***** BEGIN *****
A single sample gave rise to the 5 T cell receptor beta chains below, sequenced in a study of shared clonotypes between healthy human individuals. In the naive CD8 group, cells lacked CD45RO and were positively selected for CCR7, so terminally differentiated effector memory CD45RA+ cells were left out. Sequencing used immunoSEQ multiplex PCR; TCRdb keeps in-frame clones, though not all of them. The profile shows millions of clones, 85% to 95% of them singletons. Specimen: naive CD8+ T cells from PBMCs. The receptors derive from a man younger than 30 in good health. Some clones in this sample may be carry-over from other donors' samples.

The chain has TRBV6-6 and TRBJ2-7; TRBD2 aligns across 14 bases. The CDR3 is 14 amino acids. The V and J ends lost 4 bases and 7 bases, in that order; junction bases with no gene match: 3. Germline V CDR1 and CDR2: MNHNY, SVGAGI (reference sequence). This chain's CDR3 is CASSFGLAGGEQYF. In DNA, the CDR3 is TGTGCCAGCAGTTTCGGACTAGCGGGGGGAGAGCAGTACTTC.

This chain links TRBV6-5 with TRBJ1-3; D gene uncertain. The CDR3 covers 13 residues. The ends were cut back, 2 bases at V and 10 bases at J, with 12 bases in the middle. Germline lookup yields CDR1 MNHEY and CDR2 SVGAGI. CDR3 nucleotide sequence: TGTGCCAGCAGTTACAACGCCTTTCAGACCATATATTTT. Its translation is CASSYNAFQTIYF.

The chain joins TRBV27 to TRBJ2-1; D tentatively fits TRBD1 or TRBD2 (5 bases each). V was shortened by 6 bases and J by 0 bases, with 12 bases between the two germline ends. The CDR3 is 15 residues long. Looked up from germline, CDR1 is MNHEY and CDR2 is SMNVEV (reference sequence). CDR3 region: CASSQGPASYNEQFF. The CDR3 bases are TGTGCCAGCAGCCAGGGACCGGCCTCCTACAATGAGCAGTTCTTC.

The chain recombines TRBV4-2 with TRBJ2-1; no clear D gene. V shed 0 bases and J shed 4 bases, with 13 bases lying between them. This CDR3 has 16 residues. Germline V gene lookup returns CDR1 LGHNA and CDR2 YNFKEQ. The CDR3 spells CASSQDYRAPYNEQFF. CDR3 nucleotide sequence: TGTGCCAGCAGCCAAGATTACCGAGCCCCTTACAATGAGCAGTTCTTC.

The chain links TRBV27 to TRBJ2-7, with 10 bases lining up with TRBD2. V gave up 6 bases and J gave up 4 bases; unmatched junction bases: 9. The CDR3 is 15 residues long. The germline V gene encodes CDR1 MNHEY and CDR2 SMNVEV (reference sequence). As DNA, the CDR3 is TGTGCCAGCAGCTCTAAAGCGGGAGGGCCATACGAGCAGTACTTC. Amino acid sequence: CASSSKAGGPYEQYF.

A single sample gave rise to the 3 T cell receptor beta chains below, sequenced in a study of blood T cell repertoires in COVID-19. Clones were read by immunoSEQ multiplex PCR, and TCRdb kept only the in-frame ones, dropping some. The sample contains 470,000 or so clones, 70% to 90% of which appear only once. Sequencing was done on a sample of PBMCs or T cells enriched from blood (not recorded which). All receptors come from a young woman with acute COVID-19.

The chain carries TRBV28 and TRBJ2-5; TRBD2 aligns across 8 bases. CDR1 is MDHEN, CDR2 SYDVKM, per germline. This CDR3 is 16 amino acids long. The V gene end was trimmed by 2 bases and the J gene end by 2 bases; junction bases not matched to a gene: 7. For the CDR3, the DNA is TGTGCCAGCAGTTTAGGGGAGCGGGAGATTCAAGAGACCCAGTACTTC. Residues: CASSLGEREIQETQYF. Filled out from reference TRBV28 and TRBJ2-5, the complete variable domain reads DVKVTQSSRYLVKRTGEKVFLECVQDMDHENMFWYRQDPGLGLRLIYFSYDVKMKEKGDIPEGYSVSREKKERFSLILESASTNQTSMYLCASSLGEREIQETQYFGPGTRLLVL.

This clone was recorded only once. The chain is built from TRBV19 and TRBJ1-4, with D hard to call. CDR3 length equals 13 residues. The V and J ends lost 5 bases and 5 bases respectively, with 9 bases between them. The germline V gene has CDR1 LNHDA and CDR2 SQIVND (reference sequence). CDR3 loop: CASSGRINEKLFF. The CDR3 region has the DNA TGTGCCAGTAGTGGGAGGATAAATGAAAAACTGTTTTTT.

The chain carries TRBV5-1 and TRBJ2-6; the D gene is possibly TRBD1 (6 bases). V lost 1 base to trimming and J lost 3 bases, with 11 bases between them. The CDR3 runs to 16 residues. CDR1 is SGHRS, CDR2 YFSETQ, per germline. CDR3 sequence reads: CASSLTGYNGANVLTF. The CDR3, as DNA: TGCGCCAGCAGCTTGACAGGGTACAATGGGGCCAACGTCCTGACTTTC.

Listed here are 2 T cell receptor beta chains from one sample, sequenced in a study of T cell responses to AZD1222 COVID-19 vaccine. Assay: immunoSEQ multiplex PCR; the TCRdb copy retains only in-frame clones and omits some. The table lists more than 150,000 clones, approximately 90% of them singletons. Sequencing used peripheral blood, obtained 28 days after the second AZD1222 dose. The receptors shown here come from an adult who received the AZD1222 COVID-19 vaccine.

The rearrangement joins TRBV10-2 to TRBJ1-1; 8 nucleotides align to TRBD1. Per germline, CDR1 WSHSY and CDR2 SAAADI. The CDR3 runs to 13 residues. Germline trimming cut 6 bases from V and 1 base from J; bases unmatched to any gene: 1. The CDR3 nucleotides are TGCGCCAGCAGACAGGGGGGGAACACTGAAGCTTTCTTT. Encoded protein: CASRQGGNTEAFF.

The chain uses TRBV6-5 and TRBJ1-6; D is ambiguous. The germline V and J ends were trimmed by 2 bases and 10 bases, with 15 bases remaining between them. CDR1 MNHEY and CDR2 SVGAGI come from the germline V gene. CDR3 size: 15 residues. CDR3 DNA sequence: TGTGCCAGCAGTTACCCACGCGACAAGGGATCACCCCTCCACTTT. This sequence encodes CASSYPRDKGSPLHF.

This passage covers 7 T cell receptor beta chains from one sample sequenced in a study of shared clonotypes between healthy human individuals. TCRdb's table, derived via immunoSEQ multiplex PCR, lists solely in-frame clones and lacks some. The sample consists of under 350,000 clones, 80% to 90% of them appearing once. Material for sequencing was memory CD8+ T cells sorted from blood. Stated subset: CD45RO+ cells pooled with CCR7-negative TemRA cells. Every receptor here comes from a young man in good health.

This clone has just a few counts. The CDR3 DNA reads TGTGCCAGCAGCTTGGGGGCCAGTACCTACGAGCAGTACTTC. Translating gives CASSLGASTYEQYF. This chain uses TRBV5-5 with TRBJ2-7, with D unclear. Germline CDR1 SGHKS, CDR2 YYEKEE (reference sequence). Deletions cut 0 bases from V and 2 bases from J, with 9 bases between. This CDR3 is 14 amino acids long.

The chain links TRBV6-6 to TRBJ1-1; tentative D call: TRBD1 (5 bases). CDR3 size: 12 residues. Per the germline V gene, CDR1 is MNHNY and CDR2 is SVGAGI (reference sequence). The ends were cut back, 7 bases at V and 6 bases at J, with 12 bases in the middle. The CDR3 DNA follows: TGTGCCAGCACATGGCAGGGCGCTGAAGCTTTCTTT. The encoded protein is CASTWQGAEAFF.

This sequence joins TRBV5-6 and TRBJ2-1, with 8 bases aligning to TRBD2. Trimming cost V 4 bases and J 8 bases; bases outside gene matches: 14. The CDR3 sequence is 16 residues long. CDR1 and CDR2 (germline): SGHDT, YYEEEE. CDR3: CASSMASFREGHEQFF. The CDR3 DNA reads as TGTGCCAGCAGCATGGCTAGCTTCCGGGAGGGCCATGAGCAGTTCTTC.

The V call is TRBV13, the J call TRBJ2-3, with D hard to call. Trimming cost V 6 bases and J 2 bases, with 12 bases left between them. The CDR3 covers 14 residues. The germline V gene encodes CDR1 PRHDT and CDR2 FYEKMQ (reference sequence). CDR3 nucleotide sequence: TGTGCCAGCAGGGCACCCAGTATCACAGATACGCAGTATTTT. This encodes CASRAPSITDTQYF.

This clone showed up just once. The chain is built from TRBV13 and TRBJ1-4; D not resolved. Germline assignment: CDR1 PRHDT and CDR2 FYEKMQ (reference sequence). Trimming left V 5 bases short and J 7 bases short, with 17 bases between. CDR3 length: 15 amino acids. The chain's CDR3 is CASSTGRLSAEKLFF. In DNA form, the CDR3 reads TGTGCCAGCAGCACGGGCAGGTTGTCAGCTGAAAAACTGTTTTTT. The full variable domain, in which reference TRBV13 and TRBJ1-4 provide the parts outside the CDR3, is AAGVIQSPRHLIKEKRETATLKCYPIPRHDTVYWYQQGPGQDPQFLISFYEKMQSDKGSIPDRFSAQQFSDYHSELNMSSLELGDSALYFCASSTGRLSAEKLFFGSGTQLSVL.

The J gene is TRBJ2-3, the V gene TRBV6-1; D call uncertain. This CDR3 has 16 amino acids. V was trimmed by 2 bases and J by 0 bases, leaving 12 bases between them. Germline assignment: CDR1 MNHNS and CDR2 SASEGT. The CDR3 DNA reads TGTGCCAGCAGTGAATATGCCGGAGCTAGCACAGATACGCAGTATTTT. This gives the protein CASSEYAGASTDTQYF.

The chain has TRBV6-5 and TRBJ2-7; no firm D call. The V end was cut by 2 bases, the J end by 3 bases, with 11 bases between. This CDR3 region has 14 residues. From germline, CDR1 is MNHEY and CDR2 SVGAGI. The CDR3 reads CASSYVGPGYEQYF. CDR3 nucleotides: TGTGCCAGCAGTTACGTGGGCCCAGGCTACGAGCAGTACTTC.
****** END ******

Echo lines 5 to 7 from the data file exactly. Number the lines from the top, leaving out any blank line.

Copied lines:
The chain recombines TRBV4-2 with TRBJ2-1; no clear D gene. V shed 0 bases and J shed 4 bases, with 13 bases lying between them. This CDR3 has 16 residues. Germline V gene lookup returns CDR1 LGHNA and CDR2 YNFKEQ. The CDR3 spells CASSQDYRAPYNEQFF. CDR3 nucleotide sequence: TGTGCCAGCAGCCAAGATTACCGAGCCCCTTACAATGAGCAGTTCTTC.

The chain links TRBV27 to TRBJ2-7, with 10 bases lining up with TRBD2. V gave up 6 bases and J gave up 4 bases; unmatched junction bases: 9. The CDR3 is 15 residues long. The germline V gene encodes CDR1 MNHEY and CDR2 SMNVEV (reference sequence). As DNA, the CDR3 is TGTGCCAGCAGCTCTAAAGCGGGAGGGCCATACGAGCAGTACTTC. Amino acid sequence: CASSSKAGGPYEQYF.

A single sample gave rise to the 3 T cell receptor beta chains below, sequenced in a study of blood T cell repertoires in COVID-19. Clones were read by immunoSEQ multiplex PCR, and TCRdb kept only the in-frame ones, dropping some. The sample contains 470,000 or so clones, 70% to 90% of which appear only once. Sequencing was done on a sample of PBMCs or T cells enriched from blood (not recorded which). All receptors come from a young woman with acute COVID-19.